Having grown up in the martial arts (now 40+ years into it), I’ve found it interesting to listen to students and community persons discuss what each school is doing (and not doing), as well as their satisfaction (or dissatisfaction) with the teacher or school. While some stuff is B.S. (Big Stories) and other stuff has proven true, it doesn’t help the consumers of the martial arts world (i.e., those interested in finding a school to train in) that all of this talk is out there. So, how do you know the truth? How do you find the warning signs of the McDojos out there? In this blog, I’ll give you a few of those warning signs.
1.) Students wear multi-colored uniforms and/or patches on their belts.
2.) Advancement to the next rank is an expense (and a hefty one at that), instead of an honorable achievement and/or higher ranking belts may be achieved in a pre-determined time-line or within two years.
3.) The instructor claims to be a Grandmaster and is under the age of 30.
4.) Individual development and personal expression is virtually non-existent. Instead, a strong conformist mentality is encouraged, since this inflexible mindset is what makes it easy for the instructor to rule the dojo.
5.) You’re never taught applications for the movements you’re shown.
6.) Your style was created by your instructor, yet it’s still “traditional” – and it has several “special advantages” over all other styles.
7.) Your instructor tells you that you’re not allowed to learn anything outside of his/her dojo. If you do he/she will kick you out of their dojo.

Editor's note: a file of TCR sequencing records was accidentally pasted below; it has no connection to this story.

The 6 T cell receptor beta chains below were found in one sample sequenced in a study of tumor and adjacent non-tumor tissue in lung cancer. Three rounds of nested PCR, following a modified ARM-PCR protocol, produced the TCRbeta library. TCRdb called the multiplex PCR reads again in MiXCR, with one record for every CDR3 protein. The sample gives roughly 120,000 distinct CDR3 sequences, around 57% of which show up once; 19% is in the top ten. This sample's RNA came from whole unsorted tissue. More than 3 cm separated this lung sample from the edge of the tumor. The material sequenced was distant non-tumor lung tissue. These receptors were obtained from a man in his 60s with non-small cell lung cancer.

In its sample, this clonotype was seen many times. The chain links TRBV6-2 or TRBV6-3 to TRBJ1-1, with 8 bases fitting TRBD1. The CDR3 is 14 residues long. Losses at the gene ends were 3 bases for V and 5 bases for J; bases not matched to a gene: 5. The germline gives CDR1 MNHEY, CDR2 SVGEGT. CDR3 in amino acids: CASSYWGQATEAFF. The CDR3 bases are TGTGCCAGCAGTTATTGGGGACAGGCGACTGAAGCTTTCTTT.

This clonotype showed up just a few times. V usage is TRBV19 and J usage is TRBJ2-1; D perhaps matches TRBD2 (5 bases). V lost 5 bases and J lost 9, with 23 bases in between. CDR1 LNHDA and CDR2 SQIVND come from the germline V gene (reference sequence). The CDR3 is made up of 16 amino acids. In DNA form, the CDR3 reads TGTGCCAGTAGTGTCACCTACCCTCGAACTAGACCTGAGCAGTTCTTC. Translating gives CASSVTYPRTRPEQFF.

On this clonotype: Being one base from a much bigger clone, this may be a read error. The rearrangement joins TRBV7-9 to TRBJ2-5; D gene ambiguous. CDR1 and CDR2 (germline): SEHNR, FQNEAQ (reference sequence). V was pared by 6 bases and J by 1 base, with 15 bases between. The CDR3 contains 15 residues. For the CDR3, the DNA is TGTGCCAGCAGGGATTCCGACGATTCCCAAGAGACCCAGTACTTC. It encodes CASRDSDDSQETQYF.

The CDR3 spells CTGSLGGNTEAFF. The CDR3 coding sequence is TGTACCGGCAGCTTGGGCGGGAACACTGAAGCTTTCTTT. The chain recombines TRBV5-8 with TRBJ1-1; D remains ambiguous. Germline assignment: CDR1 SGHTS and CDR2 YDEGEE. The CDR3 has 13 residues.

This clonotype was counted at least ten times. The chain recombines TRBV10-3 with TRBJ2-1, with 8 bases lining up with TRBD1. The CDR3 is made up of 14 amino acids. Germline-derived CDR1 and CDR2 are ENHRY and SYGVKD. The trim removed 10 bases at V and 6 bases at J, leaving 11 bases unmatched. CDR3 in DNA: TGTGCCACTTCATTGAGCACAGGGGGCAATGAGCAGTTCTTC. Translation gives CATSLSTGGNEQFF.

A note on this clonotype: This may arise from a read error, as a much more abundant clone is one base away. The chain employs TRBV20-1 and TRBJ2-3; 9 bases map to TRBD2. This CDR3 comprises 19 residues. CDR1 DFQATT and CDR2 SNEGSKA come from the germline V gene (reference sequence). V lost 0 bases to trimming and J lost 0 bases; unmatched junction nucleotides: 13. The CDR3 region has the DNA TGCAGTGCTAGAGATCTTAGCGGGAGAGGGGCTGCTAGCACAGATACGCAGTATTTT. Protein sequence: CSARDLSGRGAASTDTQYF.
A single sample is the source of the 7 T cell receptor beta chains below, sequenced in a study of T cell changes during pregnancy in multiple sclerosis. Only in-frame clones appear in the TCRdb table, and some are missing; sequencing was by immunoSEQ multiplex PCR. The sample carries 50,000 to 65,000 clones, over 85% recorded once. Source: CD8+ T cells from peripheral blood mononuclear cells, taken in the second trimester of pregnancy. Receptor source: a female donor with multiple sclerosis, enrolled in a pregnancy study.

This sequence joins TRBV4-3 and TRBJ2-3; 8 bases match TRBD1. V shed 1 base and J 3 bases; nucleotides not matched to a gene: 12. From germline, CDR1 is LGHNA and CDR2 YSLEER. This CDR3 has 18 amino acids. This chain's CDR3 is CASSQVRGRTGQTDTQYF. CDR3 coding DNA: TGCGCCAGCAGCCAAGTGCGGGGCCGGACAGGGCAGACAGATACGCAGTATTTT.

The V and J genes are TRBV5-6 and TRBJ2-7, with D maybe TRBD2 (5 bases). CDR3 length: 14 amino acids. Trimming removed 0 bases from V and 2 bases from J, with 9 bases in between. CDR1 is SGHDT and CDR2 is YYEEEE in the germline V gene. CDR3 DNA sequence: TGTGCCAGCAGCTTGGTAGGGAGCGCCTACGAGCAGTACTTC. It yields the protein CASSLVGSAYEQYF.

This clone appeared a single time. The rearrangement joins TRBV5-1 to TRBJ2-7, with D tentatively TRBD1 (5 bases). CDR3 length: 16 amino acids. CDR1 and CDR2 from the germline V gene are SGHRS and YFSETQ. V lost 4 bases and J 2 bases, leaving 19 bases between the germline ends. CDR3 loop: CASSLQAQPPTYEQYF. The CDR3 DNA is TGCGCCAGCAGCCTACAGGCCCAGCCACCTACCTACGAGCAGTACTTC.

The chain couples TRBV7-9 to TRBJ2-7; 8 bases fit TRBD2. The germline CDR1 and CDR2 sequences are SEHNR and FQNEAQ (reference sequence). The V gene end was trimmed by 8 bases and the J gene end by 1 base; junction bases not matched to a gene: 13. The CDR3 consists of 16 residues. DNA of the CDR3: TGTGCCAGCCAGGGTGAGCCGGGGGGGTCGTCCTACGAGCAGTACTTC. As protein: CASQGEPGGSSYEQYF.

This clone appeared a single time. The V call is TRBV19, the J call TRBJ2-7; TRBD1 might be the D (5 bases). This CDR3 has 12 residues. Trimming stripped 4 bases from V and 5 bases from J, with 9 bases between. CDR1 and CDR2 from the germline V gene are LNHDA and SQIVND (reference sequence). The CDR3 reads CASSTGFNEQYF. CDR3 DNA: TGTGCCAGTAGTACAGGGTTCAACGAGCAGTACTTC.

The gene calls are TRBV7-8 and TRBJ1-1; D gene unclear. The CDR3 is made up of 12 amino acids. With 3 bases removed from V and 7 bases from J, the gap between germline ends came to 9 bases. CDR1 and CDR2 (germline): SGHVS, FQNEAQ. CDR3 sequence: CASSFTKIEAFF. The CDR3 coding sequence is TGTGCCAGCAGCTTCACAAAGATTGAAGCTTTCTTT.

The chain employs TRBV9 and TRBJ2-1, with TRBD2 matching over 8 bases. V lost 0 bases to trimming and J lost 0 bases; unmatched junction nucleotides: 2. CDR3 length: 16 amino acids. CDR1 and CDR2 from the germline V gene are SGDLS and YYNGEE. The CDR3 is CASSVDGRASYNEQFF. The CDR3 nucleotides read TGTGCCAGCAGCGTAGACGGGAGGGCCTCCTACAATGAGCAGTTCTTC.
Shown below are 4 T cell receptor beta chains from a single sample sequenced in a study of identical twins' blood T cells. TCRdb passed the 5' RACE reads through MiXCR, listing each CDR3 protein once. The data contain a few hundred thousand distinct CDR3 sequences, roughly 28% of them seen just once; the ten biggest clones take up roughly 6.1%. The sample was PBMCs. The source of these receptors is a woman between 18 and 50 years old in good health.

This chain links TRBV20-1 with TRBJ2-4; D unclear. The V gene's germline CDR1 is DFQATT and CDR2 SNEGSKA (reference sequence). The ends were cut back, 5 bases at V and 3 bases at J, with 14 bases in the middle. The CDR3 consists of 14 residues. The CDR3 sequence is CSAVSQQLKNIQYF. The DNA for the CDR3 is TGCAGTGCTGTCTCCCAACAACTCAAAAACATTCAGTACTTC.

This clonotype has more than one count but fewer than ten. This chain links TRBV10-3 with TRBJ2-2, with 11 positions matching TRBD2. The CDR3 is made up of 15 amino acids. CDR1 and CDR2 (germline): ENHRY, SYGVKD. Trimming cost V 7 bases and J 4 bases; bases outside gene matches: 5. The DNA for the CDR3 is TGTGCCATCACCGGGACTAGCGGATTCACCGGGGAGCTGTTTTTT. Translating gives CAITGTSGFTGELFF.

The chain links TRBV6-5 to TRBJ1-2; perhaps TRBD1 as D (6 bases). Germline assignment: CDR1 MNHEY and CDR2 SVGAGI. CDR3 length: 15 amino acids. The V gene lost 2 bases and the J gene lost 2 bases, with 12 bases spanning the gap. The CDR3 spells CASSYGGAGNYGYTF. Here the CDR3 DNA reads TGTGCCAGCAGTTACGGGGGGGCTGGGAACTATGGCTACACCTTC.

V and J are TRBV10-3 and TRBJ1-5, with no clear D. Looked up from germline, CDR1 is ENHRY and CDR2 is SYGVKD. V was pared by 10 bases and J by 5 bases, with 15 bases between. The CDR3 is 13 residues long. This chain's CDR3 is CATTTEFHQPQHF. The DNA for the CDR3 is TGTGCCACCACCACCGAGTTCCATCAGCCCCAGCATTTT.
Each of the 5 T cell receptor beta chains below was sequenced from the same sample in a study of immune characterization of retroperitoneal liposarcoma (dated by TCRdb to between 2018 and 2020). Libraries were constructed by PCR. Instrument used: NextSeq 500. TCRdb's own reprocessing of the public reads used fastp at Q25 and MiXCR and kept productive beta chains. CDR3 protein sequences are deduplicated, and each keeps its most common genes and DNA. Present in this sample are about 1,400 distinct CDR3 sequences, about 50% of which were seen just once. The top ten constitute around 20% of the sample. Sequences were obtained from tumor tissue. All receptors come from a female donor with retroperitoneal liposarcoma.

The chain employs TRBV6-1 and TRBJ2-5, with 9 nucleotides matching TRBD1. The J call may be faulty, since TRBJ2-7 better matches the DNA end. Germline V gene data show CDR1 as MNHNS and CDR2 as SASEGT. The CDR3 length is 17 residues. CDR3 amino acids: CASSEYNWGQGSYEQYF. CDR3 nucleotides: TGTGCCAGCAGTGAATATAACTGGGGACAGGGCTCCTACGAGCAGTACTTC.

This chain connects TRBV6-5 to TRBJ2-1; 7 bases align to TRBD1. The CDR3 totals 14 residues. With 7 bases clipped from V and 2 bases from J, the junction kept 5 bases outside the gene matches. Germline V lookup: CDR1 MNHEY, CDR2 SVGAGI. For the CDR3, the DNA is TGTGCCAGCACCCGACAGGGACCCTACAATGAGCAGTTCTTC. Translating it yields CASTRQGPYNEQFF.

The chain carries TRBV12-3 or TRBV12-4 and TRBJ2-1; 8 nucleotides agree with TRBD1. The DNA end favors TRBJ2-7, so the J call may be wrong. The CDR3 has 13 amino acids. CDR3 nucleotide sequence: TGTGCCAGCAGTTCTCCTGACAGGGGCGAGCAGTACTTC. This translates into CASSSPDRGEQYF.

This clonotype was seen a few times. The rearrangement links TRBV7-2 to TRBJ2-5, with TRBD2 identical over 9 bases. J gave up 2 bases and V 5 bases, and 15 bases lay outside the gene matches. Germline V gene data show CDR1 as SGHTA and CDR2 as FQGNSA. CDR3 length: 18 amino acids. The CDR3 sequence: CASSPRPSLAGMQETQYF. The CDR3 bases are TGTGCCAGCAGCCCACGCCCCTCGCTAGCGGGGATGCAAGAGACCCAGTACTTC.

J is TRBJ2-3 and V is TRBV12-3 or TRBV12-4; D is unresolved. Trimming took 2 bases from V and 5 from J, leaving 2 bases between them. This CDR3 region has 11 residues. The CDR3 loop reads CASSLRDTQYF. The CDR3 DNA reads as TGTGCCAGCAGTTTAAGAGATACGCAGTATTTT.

8.) The instructor refuses to teach you certain techniques because they’re too deadly. (The only exception – I’ll give this to this – would be young children, who haven’t demonstrated the maturity to handle the techniques. But, then, you have to question why those children are still in the class.)
9.) You must pay for an entire year up front, no refunds (long-term contracts with no termination clauses).
10.) Time-based progression through ranks, rather than achievement-based.
11.) There’s a separate belt system for children than adults; and, children who pay for their black belt have to “start over” in the adult program.
These are just a few examples of schools you want to stay away from. Learning self-defense is something that, if ever necessary, you want to be real, practical, and useful – to you and those you love! Don’t waste yourself on less. You’re worth more.
Empower yourself to life!™
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If you have a question or subject you’d like to see me address on my blog page, or if you have an interest in learning self-defense in or around Tallahassee, Florida, write to me at firstname.lastname@example.org.